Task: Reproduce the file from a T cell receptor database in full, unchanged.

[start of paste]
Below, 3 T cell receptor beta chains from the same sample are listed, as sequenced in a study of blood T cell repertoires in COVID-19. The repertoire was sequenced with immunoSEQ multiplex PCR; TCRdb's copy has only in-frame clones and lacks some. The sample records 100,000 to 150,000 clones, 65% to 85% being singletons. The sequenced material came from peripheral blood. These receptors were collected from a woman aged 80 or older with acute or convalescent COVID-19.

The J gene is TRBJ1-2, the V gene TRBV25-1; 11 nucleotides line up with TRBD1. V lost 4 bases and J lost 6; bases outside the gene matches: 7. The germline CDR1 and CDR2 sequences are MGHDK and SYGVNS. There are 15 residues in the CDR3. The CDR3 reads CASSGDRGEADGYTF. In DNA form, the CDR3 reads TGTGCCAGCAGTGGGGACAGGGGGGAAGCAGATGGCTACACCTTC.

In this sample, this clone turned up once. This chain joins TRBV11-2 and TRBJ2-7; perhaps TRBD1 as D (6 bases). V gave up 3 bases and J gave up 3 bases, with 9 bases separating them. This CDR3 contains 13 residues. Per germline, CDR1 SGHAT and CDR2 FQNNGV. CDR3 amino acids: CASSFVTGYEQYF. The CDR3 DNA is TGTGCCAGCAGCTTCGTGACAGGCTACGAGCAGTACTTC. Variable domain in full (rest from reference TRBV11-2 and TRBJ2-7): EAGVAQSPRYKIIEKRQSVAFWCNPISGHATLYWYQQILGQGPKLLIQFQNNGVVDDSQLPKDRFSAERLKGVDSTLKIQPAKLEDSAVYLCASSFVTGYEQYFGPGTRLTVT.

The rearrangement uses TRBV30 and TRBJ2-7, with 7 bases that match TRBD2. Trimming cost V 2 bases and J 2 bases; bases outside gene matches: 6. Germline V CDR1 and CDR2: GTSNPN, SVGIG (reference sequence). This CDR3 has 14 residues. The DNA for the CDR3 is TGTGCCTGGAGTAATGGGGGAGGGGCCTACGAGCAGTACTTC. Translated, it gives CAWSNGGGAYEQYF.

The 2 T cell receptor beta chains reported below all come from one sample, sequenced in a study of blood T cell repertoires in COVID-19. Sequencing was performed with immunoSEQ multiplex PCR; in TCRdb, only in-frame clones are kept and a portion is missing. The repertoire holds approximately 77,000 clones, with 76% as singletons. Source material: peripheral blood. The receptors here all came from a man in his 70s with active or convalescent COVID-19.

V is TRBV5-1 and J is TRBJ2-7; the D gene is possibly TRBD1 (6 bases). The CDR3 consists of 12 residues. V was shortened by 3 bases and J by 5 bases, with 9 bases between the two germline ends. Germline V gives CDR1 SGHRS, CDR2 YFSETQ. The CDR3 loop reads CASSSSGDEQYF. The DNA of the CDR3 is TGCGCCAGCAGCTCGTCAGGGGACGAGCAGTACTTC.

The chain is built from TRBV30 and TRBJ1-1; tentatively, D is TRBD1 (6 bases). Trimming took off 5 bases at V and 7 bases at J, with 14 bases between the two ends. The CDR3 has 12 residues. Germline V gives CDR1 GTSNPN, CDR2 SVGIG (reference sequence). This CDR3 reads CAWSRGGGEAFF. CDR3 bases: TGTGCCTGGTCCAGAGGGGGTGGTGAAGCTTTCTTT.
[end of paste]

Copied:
Below, 3 T cell receptor beta chains from the same sample are listed, as sequenced in a study of blood T cell repertoires in COVID-19. The repertoire was sequenced with immunoSEQ multiplex PCR; TCRdb's copy has only in-frame clones and lacks some. The sample records 100,000 to 150,000 clones, 65% to 85% being singletons. The sequenced material came from peripheral blood. These receptors were collected from a woman aged 80 or older with acute or convalescent COVID-19.

The J gene is TRBJ1-2, the V gene TRBV25-1; 11 nucleotides line up with TRBD1. V lost 4 bases and J lost 6; bases outside the gene matches: 7. The germline CDR1 and CDR2 sequences are MGHDK and SYGVNS. There are 15 residues in the CDR3. The CDR3 reads CASSGDRGEADGYTF. In DNA form, the CDR3 reads TGTGCCAGCAGTGGGGACAGGGGGGAAGCAGATGGCTACACCTTC.

In this sample, this clone turned up once. This chain joins TRBV11-2 and TRBJ2-7; perhaps TRBD1 as D (6 bases). V gave up 3 bases and J gave up 3 bases, with 9 bases separating them. This CDR3 contains 13 residues. Per germline, CDR1 SGHAT and CDR2 FQNNGV. CDR3 amino acids: CASSFVTGYEQYF. The CDR3 DNA is TGTGCCAGCAGCTTCGTGACAGGCTACGAGCAGTACTTC. Variable domain in full (rest from reference TRBV11-2 and TRBJ2-7): EAGVAQSPRYKIIEKRQSVAFWCNPISGHATLYWYQQILGQGPKLLIQFQNNGVVDDSQLPKDRFSAERLKGVDSTLKIQPAKLEDSAVYLCASSFVTGYEQYFGPGTRLTVT.

The rearrangement uses TRBV30 and TRBJ2-7, with 7 bases that match TRBD2. Trimming cost V 2 bases and J 2 bases; bases outside gene matches: 6. Germline V CDR1 and CDR2: GTSNPN, SVGIG (reference sequence). This CDR3 has 14 residues. The DNA for the CDR3 is TGTGCCTGGAGTAATGGGGGAGGGGCCTACGAGCAGTACTTC. Translated, it gives CAWSNGGGAYEQYF.

The 2 T cell receptor beta chains reported below all come from one sample, sequenced in a study of blood T cell repertoires in COVID-19. Sequencing was performed with immunoSEQ multiplex PCR; in TCRdb, only in-frame clones are kept and a portion is missing. The repertoire holds approximately 77,000 clones, with 76% as singletons. Source material: peripheral blood. The receptors here all came from a man in his 70s with active or convalescent COVID-19.

V is TRBV5-1 and J is TRBJ2-7; the D gene is possibly TRBD1 (6 bases). The CDR3 consists of 12 residues. V was shortened by 3 bases and J by 5 bases, with 9 bases between the two germline ends. Germline V gives CDR1 SGHRS, CDR2 YFSETQ. The CDR3 loop reads CASSSSGDEQYF. The DNA of the CDR3 is TGCGCCAGCAGCTCGTCAGGGGACGAGCAGTACTTC.

The chain is built from TRBV30 and TRBJ1-1; tentatively, D is TRBD1 (6 bases). Trimming took off 5 bases at V and 7 bases at J, with 14 bases between the two ends. The CDR3 has 12 residues. Germline V gives CDR1 GTSNPN, CDR2 SVGIG (reference sequence). This CDR3 reads CAWSRGGGEAFF. CDR3 bases: TGTGCCTGGTCCAGAGGGGGTGGTGAAGCTTTCTTT.